Writing Across the Curriculum
“One of the big advantages of the adaptive platform is that it can make almost infinite amounts of connections between and across courses,” Thompson said. These connections are especially important for skills like writing, because “students cannot master writing competencies in a six-week course.” Because these competencies should be a recursive process revisited throughout an education, Thompson saw an opportunity to develop a writing across the curriculum (WAC) program.
Psychology was the first academic program to join WAC in 2017. As students conduct research and writing assignments in psychology courses, they are asked to display mastery of APA formatting. If a student is struggling with this or other writing concepts like grammar, organization, or scholarly research strategies, the student is provided with additional support that draws from the writing curriculum.
“In the spirit of liberal education being about making connections, seeing complexity and nuance, and understanding diversity and change, the adaptive platform . . . literalizes that process for students," Thompson said.
Assessing an Online Liberal Education
The data that the adaptive learning provides about class performance across a course or on individual concepts can help program directors revise courses for future semesters. Other data can be very granular, allowing instructors to see how individual students perform on individual concepts within a module.
However, this data has also brought new challenges.
“We have more data than we know what to do with,” Thompson said. “Right now, our main concern is not how do we get data, but how do we . . . pull out trends of data.”
To help close these gaps, TAWC is building a new dashboard to collate their various streams of data: assessment data from AAC&U VALUE rubrics, the adaptive learning platform, student registration information, and customer relationship management software (used by educator coaches to log interventions). This new system will allow program directors and administrators to track trends of student, faculty, and course performance to identify what is successful and where interventions are needed.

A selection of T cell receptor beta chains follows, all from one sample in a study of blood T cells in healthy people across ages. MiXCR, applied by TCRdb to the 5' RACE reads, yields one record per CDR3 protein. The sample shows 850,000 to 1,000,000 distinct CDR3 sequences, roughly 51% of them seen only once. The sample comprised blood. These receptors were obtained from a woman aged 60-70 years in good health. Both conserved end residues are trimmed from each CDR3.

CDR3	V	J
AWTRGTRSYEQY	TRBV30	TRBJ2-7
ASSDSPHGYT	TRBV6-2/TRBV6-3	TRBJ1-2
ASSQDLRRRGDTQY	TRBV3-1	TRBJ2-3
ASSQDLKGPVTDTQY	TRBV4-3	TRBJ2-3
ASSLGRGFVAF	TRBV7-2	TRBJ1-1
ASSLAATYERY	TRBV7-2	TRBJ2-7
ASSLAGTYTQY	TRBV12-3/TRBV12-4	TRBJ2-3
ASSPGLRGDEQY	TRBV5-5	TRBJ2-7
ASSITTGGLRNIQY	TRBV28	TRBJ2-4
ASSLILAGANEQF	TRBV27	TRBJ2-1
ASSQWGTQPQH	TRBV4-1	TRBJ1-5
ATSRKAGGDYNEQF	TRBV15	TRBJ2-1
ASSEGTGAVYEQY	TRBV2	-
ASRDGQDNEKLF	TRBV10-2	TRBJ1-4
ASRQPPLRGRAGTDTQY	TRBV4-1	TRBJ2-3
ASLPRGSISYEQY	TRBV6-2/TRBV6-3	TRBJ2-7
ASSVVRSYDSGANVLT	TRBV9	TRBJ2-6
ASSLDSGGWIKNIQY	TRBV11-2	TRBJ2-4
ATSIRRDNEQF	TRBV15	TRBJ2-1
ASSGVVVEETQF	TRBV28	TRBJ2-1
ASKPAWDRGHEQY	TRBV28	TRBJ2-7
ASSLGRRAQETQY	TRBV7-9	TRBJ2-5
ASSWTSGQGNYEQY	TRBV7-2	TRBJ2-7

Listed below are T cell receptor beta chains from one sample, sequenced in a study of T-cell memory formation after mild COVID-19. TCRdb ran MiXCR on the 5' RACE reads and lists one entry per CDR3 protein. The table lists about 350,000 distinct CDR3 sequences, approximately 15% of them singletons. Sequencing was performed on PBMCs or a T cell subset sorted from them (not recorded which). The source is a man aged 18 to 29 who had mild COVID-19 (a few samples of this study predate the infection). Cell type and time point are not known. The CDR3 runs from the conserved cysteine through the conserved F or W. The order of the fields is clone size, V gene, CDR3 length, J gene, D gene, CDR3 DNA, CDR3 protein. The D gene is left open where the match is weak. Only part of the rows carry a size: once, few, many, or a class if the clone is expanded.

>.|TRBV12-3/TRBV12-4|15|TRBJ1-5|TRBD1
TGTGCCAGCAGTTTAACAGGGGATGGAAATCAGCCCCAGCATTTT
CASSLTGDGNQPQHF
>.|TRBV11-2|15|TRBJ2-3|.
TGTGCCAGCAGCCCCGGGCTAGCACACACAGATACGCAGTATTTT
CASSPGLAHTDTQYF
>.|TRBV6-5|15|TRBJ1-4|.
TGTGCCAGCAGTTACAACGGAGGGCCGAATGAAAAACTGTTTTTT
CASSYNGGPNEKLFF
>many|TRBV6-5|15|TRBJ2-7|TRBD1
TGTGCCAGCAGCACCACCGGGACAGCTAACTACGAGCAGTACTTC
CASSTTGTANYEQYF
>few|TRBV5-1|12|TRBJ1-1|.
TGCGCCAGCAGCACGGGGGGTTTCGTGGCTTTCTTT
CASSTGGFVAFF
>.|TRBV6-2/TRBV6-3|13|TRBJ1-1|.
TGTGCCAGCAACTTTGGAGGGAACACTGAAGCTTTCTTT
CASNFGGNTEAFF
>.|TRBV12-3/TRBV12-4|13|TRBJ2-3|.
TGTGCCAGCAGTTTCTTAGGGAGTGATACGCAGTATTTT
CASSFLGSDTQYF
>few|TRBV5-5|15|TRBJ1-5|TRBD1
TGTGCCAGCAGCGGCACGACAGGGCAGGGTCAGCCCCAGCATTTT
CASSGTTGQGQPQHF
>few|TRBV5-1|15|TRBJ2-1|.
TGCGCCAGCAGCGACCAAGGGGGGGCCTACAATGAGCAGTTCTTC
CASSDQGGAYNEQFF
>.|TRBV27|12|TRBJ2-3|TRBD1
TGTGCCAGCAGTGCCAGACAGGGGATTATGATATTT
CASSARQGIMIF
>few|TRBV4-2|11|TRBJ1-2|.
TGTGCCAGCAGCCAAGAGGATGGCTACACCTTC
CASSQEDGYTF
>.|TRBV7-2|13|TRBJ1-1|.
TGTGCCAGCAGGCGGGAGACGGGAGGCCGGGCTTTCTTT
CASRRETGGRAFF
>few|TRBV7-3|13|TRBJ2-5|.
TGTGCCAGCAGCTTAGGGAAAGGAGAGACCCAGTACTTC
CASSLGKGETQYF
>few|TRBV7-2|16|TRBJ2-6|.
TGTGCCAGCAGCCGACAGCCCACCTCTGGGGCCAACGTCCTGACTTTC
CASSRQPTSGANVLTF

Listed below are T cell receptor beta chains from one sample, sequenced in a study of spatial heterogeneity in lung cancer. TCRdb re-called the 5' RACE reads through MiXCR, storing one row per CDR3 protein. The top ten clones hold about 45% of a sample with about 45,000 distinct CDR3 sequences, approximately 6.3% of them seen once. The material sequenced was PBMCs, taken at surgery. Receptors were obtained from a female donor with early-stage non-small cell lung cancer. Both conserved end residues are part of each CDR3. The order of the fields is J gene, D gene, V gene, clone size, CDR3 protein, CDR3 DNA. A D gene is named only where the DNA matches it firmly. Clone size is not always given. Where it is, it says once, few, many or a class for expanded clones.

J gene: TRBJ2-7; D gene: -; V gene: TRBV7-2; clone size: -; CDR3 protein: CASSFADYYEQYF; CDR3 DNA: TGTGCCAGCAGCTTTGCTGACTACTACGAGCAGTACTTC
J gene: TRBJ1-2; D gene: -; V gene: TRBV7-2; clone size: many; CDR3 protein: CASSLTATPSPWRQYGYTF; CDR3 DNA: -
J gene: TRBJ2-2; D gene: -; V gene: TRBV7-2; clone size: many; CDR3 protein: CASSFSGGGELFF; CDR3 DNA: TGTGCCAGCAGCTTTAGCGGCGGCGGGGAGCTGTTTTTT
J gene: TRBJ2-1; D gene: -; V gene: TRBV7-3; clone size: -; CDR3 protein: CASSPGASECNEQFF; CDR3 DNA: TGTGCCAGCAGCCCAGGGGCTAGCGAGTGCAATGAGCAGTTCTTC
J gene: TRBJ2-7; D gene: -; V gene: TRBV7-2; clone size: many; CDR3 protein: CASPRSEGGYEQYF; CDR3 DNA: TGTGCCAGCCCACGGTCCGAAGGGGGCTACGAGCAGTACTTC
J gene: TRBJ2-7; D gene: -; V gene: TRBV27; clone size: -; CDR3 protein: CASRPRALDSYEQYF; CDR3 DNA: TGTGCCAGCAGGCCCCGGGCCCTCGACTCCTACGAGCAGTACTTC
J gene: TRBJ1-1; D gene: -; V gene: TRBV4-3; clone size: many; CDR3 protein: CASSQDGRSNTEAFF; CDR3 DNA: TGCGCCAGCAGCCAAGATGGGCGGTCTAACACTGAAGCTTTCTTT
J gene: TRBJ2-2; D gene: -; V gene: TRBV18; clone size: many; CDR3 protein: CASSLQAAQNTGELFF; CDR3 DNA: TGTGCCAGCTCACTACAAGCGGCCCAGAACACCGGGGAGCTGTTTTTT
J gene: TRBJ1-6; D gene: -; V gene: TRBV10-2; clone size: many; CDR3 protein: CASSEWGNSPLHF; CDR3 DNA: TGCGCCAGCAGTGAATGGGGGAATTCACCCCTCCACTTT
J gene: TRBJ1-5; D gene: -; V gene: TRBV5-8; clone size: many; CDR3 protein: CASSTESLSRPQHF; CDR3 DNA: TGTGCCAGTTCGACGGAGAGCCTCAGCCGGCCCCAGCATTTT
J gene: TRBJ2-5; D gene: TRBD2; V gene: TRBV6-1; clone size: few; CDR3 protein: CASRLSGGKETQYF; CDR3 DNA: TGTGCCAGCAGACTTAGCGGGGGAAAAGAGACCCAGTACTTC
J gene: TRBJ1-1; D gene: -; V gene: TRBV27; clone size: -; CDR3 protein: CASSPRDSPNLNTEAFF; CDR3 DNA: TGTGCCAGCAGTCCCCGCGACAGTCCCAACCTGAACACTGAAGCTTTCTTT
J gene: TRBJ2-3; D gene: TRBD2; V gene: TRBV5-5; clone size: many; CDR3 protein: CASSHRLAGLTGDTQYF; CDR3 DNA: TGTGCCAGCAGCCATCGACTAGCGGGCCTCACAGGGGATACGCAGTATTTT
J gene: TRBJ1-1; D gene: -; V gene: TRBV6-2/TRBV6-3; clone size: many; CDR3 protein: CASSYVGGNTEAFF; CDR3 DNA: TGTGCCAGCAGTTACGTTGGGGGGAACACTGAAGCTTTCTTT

As they continue to assess learning with VALUE rubrics, TAWC is also working to (1) identify which rubrics are appropriate for what courses, (2) link rubrics to assignments within the adaptive learning platform, (3) train faculty to use rubrics, and (4) standardize processes for extracting student assessment data from the learning management system.
Now that these online degree programs have been offered for several years, TAWC will be able to assess “larger overarching outcomes” like retention and graduation rates, Devlin said. And when TAWC students walk across the stage, they will have been supported along the way by SOUL, and by the sisterhood that has defined a Bay Path education for generations.
“It was the advice and support of the professors, advisors, and my peers that initially kept me going and gave me the encouragement that I needed when the going got rough,” Barrow said. “Today I am honored and proud to be a student of TAWC.”